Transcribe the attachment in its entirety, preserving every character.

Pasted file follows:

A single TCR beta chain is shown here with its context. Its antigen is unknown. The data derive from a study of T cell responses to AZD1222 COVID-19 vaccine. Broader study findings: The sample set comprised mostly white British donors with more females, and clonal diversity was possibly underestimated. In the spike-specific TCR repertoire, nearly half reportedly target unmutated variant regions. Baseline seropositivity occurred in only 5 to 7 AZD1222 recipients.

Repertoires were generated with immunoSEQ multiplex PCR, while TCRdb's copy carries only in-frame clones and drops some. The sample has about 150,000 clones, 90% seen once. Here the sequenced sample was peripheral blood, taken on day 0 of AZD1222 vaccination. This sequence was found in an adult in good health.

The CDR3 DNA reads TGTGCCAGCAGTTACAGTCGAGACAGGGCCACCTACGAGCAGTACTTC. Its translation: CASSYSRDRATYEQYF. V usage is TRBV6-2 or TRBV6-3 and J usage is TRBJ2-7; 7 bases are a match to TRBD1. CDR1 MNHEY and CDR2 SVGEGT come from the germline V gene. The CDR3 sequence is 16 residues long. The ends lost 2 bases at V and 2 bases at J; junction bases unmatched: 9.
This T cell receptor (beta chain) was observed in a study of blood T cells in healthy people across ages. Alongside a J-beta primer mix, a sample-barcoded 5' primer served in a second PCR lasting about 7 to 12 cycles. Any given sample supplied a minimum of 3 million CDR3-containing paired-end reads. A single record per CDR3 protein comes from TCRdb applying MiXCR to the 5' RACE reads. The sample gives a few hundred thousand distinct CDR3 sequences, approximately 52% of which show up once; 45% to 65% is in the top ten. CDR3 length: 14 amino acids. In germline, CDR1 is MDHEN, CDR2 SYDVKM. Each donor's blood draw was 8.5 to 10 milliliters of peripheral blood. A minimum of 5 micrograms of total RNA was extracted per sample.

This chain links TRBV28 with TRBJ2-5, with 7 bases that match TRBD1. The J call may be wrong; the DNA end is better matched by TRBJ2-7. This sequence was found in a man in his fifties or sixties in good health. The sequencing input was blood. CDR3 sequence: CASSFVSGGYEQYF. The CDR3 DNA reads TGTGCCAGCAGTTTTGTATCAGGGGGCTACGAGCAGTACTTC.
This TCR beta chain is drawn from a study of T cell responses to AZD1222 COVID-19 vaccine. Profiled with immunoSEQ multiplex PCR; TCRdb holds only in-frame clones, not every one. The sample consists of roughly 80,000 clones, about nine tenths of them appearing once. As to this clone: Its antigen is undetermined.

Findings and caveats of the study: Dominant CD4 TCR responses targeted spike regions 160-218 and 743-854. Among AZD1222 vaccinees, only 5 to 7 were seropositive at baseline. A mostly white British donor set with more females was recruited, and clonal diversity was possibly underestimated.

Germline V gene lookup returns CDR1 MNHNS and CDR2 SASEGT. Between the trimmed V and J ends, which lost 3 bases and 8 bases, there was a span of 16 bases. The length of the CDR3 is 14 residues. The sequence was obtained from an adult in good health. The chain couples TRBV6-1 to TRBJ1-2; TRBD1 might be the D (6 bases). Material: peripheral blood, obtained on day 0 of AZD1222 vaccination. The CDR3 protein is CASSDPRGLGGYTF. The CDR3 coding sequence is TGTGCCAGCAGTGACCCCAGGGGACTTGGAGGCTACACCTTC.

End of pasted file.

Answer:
A single TCR beta chain is shown here with its context. Its antigen is unknown. The data derive from a study of T cell responses to AZD1222 COVID-19 vaccine. Broader study findings: The sample set comprised mostly white British donors with more females, and clonal diversity was possibly underestimated. In the spike-specific TCR repertoire, nearly half reportedly target unmutated variant regions. Baseline seropositivity occurred in only 5 to 7 AZD1222 recipients.

Repertoires were generated with immunoSEQ multiplex PCR, while TCRdb's copy carries only in-frame clones and drops some. The sample has about 150,000 clones, 90% seen once. Here the sequenced sample was peripheral blood, taken on day 0 of AZD1222 vaccination. This sequence was found in an adult in good health.

The CDR3 DNA reads TGTGCCAGCAGTTACAGTCGAGACAGGGCCACCTACGAGCAGTACTTC. Its translation: CASSYSRDRATYEQYF. V usage is TRBV6-2 or TRBV6-3 and J usage is TRBJ2-7; 7 bases are a match to TRBD1. CDR1 MNHEY and CDR2 SVGEGT come from the germline V gene. The CDR3 sequence is 16 residues long. The ends lost 2 bases at V and 2 bases at J; junction bases unmatched: 9.
This T cell receptor (beta chain) was observed in a study of blood T cells in healthy people across ages. Alongside a J-beta primer mix, a sample-barcoded 5' primer served in a second PCR lasting about 7 to 12 cycles. Any given sample supplied a minimum of 3 million CDR3-containing paired-end reads. A single record per CDR3 protein comes from TCRdb applying MiXCR to the 5' RACE reads. The sample gives a few hundred thousand distinct CDR3 sequences, approximately 52% of which show up once; 45% to 65% is in the top ten. CDR3 length: 14 amino acids. In germline, CDR1 is MDHEN, CDR2 SYDVKM. Each donor's blood draw was 8.5 to 10 milliliters of peripheral blood. A minimum of 5 micrograms of total RNA was extracted per sample.

This chain links TRBV28 with TRBJ2-5, with 7 bases that match TRBD1. The J call may be wrong; the DNA end is better matched by TRBJ2-7. This sequence was found in a man in his fifties or sixties in good health. The sequencing input was blood. CDR3 sequence: CASSFVSGGYEQYF. The CDR3 DNA reads TGTGCCAGCAGTTTTGTATCAGGGGGCTACGAGCAGTACTTC.
This TCR beta chain is drawn from a study of T cell responses to AZD1222 COVID-19 vaccine. Profiled with immunoSEQ multiplex PCR; TCRdb holds only in-frame clones, not every one. The sample consists of roughly 80,000 clones, about nine tenths of them appearing once. As to this clone: Its antigen is undetermined.

Findings and caveats of the study: Dominant CD4 TCR responses targeted spike regions 160-218 and 743-854. Among AZD1222 vaccinees, only 5 to 7 were seropositive at baseline. A mostly white British donor set with more females was recruited, and clonal diversity was possibly underestimated.

Germline V gene lookup returns CDR1 MNHNS and CDR2 SASEGT. Between the trimmed V and J ends, which lost 3 bases and 8 bases, there was a span of 16 bases. The length of the CDR3 is 14 residues. The sequence was obtained from an adult in good health. The chain couples TRBV6-1 to TRBJ1-2; TRBD1 might be the D (6 bases). Material: peripheral blood, obtained on day 0 of AZD1222 vaccination. The CDR3 protein is CASSDPRGLGGYTF. The CDR3 coding sequence is TGTGCCAGCAGTGACCCCAGGGGACTTGGAGGCTACACCTTC.